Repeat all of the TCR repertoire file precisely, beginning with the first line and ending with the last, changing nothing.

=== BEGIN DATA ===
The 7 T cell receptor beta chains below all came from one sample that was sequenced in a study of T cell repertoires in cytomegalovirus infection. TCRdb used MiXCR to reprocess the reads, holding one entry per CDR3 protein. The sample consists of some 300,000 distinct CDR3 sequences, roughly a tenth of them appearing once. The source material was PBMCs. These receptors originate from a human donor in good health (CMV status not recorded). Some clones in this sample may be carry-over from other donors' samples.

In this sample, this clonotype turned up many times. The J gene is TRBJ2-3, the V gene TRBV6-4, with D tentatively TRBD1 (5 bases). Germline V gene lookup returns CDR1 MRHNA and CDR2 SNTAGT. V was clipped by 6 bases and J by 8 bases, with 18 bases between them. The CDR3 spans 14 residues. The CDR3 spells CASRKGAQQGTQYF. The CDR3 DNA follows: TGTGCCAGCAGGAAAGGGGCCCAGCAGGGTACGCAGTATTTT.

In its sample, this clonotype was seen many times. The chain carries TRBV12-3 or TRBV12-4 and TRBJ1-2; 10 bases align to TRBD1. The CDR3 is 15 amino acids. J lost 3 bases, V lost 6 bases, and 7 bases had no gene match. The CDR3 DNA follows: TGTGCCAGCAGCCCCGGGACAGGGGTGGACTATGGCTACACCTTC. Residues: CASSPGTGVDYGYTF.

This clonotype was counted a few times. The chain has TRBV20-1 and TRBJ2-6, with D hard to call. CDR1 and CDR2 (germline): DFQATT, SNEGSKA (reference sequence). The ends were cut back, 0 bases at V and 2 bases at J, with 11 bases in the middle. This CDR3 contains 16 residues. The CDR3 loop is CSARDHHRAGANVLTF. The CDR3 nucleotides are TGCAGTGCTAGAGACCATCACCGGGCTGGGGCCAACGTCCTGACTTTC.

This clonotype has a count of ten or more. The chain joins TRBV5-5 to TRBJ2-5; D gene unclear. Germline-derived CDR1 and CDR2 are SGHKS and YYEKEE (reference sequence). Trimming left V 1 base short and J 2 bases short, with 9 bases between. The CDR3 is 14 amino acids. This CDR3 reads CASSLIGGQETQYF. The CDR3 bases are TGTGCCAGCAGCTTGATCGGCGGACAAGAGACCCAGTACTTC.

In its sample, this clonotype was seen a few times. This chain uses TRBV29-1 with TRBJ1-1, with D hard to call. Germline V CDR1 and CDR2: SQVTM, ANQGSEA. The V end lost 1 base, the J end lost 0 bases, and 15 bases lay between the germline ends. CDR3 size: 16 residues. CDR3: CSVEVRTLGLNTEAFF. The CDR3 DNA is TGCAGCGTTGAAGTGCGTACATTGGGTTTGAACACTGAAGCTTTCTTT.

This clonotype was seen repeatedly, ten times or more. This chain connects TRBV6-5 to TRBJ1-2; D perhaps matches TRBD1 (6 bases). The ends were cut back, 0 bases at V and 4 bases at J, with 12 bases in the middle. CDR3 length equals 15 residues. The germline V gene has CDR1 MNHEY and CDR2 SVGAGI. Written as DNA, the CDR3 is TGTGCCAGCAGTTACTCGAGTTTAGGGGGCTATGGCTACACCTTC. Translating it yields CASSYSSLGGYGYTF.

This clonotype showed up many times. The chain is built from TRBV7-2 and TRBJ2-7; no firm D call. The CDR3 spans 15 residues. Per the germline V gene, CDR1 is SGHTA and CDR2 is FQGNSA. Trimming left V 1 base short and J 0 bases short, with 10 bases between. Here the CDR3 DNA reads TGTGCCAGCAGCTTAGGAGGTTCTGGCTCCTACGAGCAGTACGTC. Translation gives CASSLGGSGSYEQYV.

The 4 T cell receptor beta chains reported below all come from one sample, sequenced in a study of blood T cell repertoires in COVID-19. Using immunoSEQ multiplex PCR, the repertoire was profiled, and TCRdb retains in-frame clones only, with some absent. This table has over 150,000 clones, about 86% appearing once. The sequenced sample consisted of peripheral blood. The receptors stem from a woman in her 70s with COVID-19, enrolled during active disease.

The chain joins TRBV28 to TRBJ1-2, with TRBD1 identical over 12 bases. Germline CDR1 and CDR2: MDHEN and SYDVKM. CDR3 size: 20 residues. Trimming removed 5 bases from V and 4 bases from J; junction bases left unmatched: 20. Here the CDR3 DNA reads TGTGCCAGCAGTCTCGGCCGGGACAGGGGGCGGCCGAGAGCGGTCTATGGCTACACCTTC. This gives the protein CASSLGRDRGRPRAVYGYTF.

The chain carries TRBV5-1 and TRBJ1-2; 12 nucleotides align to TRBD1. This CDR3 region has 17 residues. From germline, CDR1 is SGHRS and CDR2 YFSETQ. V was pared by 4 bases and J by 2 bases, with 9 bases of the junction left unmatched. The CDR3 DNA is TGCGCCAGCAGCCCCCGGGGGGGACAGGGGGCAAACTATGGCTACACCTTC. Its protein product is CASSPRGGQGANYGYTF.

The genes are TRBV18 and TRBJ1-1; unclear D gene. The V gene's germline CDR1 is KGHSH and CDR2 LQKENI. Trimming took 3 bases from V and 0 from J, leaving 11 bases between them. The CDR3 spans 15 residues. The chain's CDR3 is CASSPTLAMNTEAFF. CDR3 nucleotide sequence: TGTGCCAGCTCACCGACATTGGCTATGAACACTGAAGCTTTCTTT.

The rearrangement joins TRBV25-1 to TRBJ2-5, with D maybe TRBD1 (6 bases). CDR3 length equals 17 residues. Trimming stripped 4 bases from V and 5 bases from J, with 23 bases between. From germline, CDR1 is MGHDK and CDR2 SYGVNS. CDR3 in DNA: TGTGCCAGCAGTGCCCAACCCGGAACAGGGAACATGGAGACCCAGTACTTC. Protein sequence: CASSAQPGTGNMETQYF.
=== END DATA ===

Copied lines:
The 7 T cell receptor beta chains below all came from one sample that was sequenced in a study of T cell repertoires in cytomegalovirus infection. TCRdb used MiXCR to reprocess the reads, holding one entry per CDR3 protein. The sample consists of some 300,000 distinct CDR3 sequences, roughly a tenth of them appearing once. The source material was PBMCs. These receptors originate from a human donor in good health (CMV status not recorded). Some clones in this sample may be carry-over from other donors' samples.

In this sample, this clonotype turned up many times. The J gene is TRBJ2-3, the V gene TRBV6-4, with D tentatively TRBD1 (5 bases). Germline V gene lookup returns CDR1 MRHNA and CDR2 SNTAGT. V was clipped by 6 bases and J by 8 bases, with 18 bases between them. The CDR3 spans 14 residues. The CDR3 spells CASRKGAQQGTQYF. The CDR3 DNA follows: TGTGCCAGCAGGAAAGGGGCCCAGCAGGGTACGCAGTATTTT.

In its sample, this clonotype was seen many times. The chain carries TRBV12-3 or TRBV12-4 and TRBJ1-2; 10 bases align to TRBD1. The CDR3 is 15 amino acids. J lost 3 bases, V lost 6 bases, and 7 bases had no gene match. The CDR3 DNA follows: TGTGCCAGCAGCCCCGGGACAGGGGTGGACTATGGCTACACCTTC. Residues: CASSPGTGVDYGYTF.

This clonotype was counted a few times. The chain has TRBV20-1 and TRBJ2-6, with D hard to call. CDR1 and CDR2 (germline): DFQATT, SNEGSKA (reference sequence). The ends were cut back, 0 bases at V and 2 bases at J, with 11 bases in the middle. This CDR3 contains 16 residues. The CDR3 loop is CSARDHHRAGANVLTF. The CDR3 nucleotides are TGCAGTGCTAGAGACCATCACCGGGCTGGGGCCAACGTCCTGACTTTC.

This clonotype has a count of ten or more. The chain joins TRBV5-5 to TRBJ2-5; D gene unclear. Germline-derived CDR1 and CDR2 are SGHKS and YYEKEE (reference sequence). Trimming left V 1 base short and J 2 bases short, with 9 bases between. The CDR3 is 14 amino acids. This CDR3 reads CASSLIGGQETQYF. The CDR3 bases are TGTGCCAGCAGCTTGATCGGCGGACAAGAGACCCAGTACTTC.

In its sample, this clonotype was seen a few times. This chain uses TRBV29-1 with TRBJ1-1, with D hard to call. Germline V CDR1 and CDR2: SQVTM, ANQGSEA. The V end lost 1 base, the J end lost 0 bases, and 15 bases lay between the germline ends. CDR3 size: 16 residues. CDR3: CSVEVRTLGLNTEAFF. The CDR3 DNA is TGCAGCGTTGAAGTGCGTACATTGGGTTTGAACACTGAAGCTTTCTTT.

This clonotype was seen repeatedly, ten times or more. This chain connects TRBV6-5 to TRBJ1-2; D perhaps matches TRBD1 (6 bases). The ends were cut back, 0 bases at V and 4 bases at J, with 12 bases in the middle. CDR3 length equals 15 residues. The germline V gene has CDR1 MNHEY and CDR2 SVGAGI. Written as DNA, the CDR3 is TGTGCCAGCAGTTACTCGAGTTTAGGGGGCTATGGCTACACCTTC. Translating it yields CASSYSSLGGYGYTF.

This clonotype showed up many times. The chain is built from TRBV7-2 and TRBJ2-7; no firm D call. The CDR3 spans 15 residues. Per the germline V gene, CDR1 is SGHTA and CDR2 is FQGNSA. Trimming left V 1 base short and J 0 bases short, with 10 bases between. Here the CDR3 DNA reads TGTGCCAGCAGCTTAGGAGGTTCTGGCTCCTACGAGCAGTACGTC. Translation gives CASSLGGSGSYEQYV.

The 4 T cell receptor beta chains reported below all come from one sample, sequenced in a study of blood T cell repertoires in COVID-19. Using immunoSEQ multiplex PCR, the repertoire was profiled, and TCRdb retains in-frame clones only, with some absent. This table has over 150,000 clones, about 86% appearing once. The sequenced sample consisted of peripheral blood. The receptors stem from a woman in her 70s with COVID-19, enrolled during active disease.

The chain joins TRBV28 to TRBJ1-2, with TRBD1 identical over 12 bases. Germline CDR1 and CDR2: MDHEN and SYDVKM. CDR3 size: 20 residues. Trimming removed 5 bases from V and 4 bases from J; junction bases left unmatched: 20. Here the CDR3 DNA reads TGTGCCAGCAGTCTCGGCCGGGACAGGGGGCGGCCGAGAGCGGTCTATGGCTACACCTTC. This gives the protein CASSLGRDRGRPRAVYGYTF.

The chain carries TRBV5-1 and TRBJ1-2; 12 nucleotides align to TRBD1. This CDR3 region has 17 residues. From germline, CDR1 is SGHRS and CDR2 YFSETQ. V was pared by 4 bases and J by 2 bases, with 9 bases of the junction left unmatched. The CDR3 DNA is TGCGCCAGCAGCCCCCGGGGGGGACAGGGGGCAAACTATGGCTACACCTTC. Its protein product is CASSPRGGQGANYGYTF.

The genes are TRBV18 and TRBJ1-1; unclear D gene. The V gene's germline CDR1 is KGHSH and CDR2 LQKENI. Trimming took 3 bases from V and 0 from J, leaving 11 bases between them. The CDR3 spans 15 residues. The chain's CDR3 is CASSPTLAMNTEAFF. CDR3 nucleotide sequence: TGTGCCAGCTCACCGACATTGGCTATGAACACTGAAGCTTTCTTT.

The rearrangement joins TRBV25-1 to TRBJ2-5, with D maybe TRBD1 (6 bases). CDR3 length equals 17 residues. Trimming stripped 4 bases from V and 5 bases from J, with 23 bases between. From germline, CDR1 is MGHDK and CDR2 SYGVNS. CDR3 in DNA: TGTGCCAGCAGTGCCCAACCCGGAACAGGGAACATGGAGACCCAGTACTTC. Protein sequence: CASSAQPGTGNMETQYF.